Winter has certainly taken over as temperatures continue to drop gradually. Early mornings have been a little chilly, ranging from between 13-15° C. Nevertheless it warms up during the day to a comfortable 25-27° C and drops as soon as the sun sets.
As the landscape is drying out and water is becoming sparse, more and more wildlife have started to come down to the floodplain for the lush vegetation along the river. Elephants in camp are also a constant reminder that we are very much a wilderness camp as they stroll through unannounced and oblivious to our time schedules. It has not been uncommon for lunch to be delayed as the elephant take a snooze by the kitchen door.
Buffalo herds have been growing as they join together in search for water. A herd of an estimated 200 buffalo have been seen in front of camp and around the concession.
Apart from the abundant buffalo and elephant, we have also had some awesome sightings of a herd of eland, zebra, waterbuck, and bushbuck, amongst other species. A constant bellow of hippo and a distant lion roar frequently wake us up in the night and lull us back to sleep again.
On the carnivore side, wild dog sightings have been regular and are a highlight. We also experienced our first cheetah sighting this season: an adult female and her sub-adult young, bringing much joy to a group of guests.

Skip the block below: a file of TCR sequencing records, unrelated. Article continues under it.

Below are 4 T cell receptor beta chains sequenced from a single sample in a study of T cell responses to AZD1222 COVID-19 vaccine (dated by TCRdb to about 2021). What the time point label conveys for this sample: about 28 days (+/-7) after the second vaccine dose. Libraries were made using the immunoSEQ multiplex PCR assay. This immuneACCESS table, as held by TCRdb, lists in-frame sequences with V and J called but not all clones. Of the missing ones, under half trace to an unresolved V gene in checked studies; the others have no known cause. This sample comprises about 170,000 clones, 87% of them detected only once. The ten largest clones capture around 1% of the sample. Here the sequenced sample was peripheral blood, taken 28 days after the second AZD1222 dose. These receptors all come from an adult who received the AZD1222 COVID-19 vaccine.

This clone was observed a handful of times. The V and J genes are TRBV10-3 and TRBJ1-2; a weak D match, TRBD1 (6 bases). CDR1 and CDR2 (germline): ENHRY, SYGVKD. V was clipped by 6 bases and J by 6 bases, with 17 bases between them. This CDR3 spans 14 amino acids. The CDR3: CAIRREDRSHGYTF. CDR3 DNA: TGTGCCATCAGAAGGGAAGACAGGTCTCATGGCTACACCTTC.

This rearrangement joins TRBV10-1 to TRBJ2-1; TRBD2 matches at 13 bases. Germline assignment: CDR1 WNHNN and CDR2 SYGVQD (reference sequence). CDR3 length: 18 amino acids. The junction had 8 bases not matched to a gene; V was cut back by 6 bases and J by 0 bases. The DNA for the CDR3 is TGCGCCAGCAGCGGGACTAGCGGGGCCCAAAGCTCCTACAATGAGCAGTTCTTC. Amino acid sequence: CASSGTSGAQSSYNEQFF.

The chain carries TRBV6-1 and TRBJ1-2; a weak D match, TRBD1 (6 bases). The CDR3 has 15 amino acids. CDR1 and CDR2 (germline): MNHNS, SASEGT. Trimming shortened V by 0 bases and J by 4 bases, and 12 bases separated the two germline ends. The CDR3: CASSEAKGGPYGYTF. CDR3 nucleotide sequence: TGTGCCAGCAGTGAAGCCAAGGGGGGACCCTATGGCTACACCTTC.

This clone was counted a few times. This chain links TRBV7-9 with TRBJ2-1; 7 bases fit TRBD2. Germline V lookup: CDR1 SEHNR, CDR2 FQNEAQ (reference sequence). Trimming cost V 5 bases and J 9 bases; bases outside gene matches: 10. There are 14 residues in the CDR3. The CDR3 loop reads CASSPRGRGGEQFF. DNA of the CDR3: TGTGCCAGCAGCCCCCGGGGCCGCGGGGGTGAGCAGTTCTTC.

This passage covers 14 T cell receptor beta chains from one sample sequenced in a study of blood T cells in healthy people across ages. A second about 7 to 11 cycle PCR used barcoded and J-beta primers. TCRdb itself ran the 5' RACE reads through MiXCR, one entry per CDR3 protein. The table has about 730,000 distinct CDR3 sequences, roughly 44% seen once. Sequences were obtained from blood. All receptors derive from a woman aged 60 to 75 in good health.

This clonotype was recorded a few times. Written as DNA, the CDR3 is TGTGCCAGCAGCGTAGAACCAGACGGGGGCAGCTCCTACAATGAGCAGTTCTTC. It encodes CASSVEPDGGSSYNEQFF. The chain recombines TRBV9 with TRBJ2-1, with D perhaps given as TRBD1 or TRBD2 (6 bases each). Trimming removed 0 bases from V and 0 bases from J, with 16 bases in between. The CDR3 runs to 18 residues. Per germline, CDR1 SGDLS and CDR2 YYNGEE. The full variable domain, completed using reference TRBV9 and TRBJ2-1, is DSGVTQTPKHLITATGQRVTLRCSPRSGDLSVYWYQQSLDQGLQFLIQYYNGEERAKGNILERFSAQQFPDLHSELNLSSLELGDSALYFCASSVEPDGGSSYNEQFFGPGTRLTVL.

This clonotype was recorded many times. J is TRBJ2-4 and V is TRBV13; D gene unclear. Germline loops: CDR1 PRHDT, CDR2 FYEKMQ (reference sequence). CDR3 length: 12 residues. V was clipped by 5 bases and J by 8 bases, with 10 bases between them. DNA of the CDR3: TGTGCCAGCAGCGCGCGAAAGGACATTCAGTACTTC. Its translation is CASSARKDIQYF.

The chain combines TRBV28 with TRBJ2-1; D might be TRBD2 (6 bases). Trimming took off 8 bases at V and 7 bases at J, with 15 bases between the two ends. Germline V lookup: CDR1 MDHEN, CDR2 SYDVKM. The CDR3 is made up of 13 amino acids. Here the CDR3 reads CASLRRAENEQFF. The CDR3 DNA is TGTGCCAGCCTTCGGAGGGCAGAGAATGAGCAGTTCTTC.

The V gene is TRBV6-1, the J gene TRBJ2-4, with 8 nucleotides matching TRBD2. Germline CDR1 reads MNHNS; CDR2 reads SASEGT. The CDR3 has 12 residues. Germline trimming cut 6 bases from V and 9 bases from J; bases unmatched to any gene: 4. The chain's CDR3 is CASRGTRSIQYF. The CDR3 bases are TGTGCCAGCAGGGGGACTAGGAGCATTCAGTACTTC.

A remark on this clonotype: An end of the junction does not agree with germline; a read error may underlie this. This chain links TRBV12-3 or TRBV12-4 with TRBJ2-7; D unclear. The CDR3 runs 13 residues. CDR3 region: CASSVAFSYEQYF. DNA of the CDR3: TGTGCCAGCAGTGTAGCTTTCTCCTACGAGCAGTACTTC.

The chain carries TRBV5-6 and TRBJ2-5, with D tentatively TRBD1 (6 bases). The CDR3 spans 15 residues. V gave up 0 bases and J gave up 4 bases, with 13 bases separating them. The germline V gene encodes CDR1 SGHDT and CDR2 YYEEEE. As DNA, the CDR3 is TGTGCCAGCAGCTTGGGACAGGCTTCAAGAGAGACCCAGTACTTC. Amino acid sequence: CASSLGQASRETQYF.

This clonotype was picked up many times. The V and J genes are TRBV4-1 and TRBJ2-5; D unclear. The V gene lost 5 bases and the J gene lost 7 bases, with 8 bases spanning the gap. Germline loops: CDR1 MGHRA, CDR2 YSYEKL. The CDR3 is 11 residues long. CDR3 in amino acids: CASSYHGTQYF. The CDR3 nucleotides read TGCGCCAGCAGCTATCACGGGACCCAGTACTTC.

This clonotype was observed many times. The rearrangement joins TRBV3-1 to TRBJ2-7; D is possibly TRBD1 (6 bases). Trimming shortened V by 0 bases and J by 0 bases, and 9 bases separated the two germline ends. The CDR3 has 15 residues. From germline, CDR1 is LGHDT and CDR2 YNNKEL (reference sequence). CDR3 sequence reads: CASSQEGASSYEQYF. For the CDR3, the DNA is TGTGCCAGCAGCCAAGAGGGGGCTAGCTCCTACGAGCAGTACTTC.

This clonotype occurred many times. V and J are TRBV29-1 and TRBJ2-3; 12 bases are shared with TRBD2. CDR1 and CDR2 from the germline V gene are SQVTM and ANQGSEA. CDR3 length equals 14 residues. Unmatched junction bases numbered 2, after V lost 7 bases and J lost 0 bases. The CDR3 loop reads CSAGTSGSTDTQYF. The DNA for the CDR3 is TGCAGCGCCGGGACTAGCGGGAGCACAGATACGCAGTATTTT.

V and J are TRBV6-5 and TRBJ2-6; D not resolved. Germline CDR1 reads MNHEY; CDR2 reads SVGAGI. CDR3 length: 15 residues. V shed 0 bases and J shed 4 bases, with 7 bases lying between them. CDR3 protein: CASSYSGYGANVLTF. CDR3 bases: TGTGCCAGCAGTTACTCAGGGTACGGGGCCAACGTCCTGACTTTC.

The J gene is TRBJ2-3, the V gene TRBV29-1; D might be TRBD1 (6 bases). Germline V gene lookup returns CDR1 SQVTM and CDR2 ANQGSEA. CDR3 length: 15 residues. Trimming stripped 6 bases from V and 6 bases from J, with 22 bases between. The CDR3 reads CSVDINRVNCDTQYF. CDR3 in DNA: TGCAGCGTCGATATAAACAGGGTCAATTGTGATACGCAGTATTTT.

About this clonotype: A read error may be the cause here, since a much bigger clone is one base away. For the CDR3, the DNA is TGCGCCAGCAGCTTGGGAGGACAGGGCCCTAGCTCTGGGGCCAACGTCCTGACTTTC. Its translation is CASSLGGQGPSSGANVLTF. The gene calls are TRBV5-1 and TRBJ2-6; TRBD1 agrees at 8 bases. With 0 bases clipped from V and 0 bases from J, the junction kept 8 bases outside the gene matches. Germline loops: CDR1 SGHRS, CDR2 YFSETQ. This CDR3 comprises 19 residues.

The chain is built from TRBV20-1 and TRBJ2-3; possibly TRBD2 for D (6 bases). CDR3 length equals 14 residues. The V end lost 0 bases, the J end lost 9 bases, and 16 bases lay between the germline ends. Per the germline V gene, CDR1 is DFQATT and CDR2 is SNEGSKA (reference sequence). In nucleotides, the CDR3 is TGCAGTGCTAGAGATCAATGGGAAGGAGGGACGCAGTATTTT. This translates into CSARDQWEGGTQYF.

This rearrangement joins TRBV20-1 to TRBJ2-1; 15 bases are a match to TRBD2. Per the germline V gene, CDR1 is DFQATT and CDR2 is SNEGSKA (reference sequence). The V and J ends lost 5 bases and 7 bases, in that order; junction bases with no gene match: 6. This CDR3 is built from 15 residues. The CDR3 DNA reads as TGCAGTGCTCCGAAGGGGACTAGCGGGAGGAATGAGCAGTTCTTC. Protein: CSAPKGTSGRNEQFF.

Lion sightings have been popular with the glory of their presence that comes with them. Two young cubs put on a fabulous display when they tried their level best to keep the remainder of a warthog which they were feeding on from being stolen by another older cub. They soon succumbed to his strength and size. The younger cubs were consoled by being allowed to suckle. The challenging part was in finding these lioness and cubs on the kill as they were in the centre of a stand of Jimson weed plants and only the occasional growls directed us closer to eventually witnessing the sight.
A small area study revealed that the Indigofera tinctoria (purple dye plant), although prolific on the floodplains is declining at an alarming rate. It is falling prey mostly to impala and elephant which are stripping the woody nitrogen-fixers of their leaves resulting in the stalks drying up.
A juvenile martial eagle was witnessed attempting to hunt a white-faced duck gosling at the Eastern Crocodile Pools. The goslings are very alert, not surprising as they are high on the prey menu of many raptors. Being non-flyers, they are very vulnerable but utilise a well-timed dive beneath the water surface to evade capture.
Near the beginning of the month, grey-headed kingfishers were still present on the concession.Dusky larks are being seen along the dry riverbeds of the old Ruckomechi River course. Many small raptors such as little sparrowhawks and shikras are seen frequently hunting red-billed quelea.